Network Systems

Research Staff

  • Professor Minoru OKADA

    Minoru OKADA

  • Associate Professor Takeshi HIGASHINO

    Associate Professor
    Takeshi HIGASHINO

  • Assistant Professor Duong Quang THANG

    Affiliate Associate Professor
    Duong Quang THANG

  • Assistant Professor Na CHEN

    Assistant Professor
    Na CHEN

Research Areas

Fig.1: Highly reliable wireless communication system research and development

Fig.1: Highly reliable wireless communication system research and development

Fig.2: Wireless sensor network container yard in Tarragona

Fig.2: Wireless sensor network container yard in Tarragona

Fig.3: ESPAR antenna assisted receiver” (top) and word clouds of multilingual tweets related to COVID-19.

Fig.3: ESPAR antenna assisted receiver

Digital TV on mobile receivers

In Japan, high definition television (HDTV) is provided using digital terrestrial television (DTTV) broadcasting. In addition to HDTV, a narrow band digital television service dedicated to handheld terminals, known as "One-Seg TV", is popular now. After the termination of analog TV services, multimedia broadcasting services have started using the vacated VHF analog TV band. However, it is difficult to improve reception reliability in mobile and handheld environments. This laboratory is working on developing low power-consumption and reliable handheld digital TV receivers using array antennas and radio signal processing techniques.

Mobile communication systems

With recent research and development activities, the bit rate of mobile communication systems, such as cellular systems and wireless local area networks (W-LAN), is increasing rapidly. However, its reliability is not satisfactory for error intolerant purposes, such as surveillance, networked robots, etc. In order to solve this problem, our laboratory studies key technologies including OFDM (Orthogonal Frequency Division Multiplex), MIMO (Multiple Input Multiple Output), diversity, and multihop mesh networks. We are working on implementing these technologies into specific systems such as W-LAN, WiMAX, and Zig-Bee.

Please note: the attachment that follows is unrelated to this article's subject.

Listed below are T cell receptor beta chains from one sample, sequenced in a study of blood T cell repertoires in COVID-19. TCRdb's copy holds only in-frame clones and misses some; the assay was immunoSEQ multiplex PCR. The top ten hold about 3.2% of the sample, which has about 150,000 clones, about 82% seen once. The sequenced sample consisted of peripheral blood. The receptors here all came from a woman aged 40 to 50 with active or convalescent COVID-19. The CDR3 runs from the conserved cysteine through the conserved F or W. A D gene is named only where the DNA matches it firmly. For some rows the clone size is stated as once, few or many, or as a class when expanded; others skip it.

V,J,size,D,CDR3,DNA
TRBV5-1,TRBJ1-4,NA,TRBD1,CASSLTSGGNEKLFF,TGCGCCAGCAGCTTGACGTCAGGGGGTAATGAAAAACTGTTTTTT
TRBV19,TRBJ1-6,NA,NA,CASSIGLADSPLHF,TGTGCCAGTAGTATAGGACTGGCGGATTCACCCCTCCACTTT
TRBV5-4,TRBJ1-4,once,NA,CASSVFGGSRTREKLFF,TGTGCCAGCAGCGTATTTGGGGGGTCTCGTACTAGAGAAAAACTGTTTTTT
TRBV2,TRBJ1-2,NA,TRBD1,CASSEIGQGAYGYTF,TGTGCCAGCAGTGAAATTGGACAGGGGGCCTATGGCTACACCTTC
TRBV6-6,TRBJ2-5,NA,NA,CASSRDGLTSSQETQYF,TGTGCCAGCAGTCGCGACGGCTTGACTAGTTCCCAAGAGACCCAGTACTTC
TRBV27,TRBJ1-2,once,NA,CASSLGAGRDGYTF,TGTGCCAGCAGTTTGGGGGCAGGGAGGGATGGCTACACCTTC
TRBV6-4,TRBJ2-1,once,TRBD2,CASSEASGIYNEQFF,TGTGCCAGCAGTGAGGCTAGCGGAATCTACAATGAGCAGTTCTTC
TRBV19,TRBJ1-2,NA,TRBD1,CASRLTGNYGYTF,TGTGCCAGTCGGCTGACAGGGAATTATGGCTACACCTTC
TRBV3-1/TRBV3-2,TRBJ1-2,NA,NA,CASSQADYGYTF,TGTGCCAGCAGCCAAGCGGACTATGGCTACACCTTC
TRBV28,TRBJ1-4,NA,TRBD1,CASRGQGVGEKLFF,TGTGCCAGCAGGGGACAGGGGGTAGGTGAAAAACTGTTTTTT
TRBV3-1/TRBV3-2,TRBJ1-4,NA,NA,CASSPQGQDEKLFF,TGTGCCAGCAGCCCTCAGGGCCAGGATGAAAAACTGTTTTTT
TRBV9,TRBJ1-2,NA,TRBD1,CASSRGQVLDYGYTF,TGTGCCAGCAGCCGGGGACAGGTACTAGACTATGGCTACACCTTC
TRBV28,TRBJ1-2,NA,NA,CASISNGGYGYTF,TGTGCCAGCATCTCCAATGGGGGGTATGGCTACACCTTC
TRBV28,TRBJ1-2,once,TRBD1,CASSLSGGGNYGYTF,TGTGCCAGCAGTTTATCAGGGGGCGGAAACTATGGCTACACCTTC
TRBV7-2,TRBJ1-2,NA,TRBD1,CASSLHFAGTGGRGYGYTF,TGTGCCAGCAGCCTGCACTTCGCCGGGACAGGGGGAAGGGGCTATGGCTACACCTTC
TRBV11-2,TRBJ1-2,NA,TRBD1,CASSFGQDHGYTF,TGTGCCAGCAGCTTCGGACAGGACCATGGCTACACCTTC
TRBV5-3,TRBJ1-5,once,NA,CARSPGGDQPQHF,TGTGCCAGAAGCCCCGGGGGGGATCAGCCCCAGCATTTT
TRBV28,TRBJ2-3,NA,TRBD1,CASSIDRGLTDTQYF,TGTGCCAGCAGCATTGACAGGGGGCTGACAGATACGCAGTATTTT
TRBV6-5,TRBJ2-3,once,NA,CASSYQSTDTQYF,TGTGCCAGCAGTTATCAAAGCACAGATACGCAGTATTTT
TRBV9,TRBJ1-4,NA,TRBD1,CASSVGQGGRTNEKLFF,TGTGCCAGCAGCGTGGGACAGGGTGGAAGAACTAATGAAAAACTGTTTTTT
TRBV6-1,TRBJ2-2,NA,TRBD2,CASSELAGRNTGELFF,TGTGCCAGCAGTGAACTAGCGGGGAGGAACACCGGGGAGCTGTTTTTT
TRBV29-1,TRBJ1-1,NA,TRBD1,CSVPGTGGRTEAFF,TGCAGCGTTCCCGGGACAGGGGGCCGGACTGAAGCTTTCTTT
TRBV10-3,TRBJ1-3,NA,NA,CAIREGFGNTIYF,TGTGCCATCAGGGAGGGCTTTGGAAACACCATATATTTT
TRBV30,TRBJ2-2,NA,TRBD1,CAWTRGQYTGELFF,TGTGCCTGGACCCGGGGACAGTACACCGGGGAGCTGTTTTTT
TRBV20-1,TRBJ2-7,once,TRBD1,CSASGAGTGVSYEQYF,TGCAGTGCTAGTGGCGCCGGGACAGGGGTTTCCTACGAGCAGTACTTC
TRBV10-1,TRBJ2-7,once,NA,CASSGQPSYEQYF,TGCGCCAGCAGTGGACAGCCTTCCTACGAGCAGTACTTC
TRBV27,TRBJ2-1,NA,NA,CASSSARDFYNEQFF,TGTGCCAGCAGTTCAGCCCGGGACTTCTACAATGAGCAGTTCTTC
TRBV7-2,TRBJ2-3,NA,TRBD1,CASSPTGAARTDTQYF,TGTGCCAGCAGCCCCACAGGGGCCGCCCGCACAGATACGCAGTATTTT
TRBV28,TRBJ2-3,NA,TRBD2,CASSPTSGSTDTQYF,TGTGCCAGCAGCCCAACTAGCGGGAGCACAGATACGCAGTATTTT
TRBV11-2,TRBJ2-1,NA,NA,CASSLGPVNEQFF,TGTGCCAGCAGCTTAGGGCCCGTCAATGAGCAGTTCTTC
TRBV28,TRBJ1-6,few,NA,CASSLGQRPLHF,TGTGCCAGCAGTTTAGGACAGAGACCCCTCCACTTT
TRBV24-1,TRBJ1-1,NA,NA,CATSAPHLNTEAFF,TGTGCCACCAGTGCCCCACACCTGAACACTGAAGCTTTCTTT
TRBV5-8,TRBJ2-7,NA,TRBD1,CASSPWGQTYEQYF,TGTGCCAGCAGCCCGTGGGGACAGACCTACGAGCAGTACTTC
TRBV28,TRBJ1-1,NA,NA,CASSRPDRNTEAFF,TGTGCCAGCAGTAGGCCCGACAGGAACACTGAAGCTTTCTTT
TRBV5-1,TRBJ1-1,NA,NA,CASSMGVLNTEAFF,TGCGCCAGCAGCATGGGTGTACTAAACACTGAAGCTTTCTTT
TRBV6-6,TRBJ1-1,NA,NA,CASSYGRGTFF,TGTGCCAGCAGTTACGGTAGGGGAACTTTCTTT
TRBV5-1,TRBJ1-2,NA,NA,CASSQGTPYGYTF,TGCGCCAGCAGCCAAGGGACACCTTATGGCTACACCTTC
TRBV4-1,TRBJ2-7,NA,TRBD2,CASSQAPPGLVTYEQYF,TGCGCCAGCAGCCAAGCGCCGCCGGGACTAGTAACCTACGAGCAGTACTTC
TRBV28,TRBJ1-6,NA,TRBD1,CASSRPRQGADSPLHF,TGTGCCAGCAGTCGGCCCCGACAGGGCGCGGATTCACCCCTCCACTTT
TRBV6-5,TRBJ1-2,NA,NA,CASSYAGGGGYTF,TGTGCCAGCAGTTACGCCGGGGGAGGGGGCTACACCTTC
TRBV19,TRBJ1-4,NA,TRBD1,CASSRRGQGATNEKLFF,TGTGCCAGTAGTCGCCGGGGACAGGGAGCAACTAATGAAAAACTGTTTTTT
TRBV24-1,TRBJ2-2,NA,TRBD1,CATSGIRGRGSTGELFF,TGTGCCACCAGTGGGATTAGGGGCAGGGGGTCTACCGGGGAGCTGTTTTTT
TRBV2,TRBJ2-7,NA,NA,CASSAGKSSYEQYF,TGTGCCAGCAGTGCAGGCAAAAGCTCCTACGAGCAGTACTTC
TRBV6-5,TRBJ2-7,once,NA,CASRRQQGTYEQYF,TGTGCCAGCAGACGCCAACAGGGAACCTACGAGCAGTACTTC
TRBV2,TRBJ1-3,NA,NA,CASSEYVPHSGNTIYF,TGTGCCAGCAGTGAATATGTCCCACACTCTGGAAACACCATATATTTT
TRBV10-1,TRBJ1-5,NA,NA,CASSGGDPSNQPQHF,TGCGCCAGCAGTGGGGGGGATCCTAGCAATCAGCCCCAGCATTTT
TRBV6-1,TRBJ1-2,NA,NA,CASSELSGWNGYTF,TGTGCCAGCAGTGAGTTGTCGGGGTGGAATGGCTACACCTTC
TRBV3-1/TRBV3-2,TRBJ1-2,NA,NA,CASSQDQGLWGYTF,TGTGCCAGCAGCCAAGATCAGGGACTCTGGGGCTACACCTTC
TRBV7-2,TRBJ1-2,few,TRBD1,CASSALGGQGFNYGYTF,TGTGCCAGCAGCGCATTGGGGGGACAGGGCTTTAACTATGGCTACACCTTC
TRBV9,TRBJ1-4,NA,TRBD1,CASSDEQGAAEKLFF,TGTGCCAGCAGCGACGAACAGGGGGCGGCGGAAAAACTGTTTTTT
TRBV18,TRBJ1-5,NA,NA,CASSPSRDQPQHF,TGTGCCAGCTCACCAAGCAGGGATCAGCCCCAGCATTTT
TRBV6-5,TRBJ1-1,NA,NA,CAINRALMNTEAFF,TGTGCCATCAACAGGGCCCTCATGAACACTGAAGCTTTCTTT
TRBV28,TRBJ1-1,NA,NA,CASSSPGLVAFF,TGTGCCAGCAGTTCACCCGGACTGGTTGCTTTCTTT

Radio on fiber and distributed antenna systems

We are studying the Radio on Fiber (RoF) technique in order to construct a heterogeneous backhaul infrastructure for various types of broadband wireless signals such as LTE, WiMAX, mobile multimedia contents broadcasting, etc. In this regard, we also investigate sophisticated signal processing capabilities of distributed antenna system (DAS) in multi-user, MIMO scenarios for achieving further performance enhancement.

Wireless sensor networks

Although radio wave-based sensor systems, such as RADAR and GPS, are capable of measuring positions over a wide area, their function is limited. To enhance their applicability, we propose various kinds of sensing networks using radio waves, for example, rain rate estimation using millimeter-wave mesh links, intruder sensing in leaky coaxial cable infrastructure, and positioning sensors for medical applications using RFID tags.

Wireless power transfer

There has been an increasing demand for wireless power transfer (WPT) for mobile nodes. Although many WPT systems have been developed and are widely used, it is difficult to transfer power to moving nodes using WPT. In conventional WPT using electromagnetic coupling, the distance between the transmitter and receiver is limited to few tens of centimeters. The motion of the power reception nodes leads to a decrease in the power transfer efficiency due to impedance mismatching.
Network Systems Laboratory is now working on developing a wide-area WPT system using a parallel feeder line. This system is capable of accommodating mobile receiving nodes including vehicles.

Key Features

We do not only evaluate systems through theoretical analysis and computer simulation, but also implement them onto hardware using FPGA (Field Programmable Gate Array) and embedded systems. Students learn theories of signal processing and communication systems. In addition, they experience embedded system programming and digital circuit design.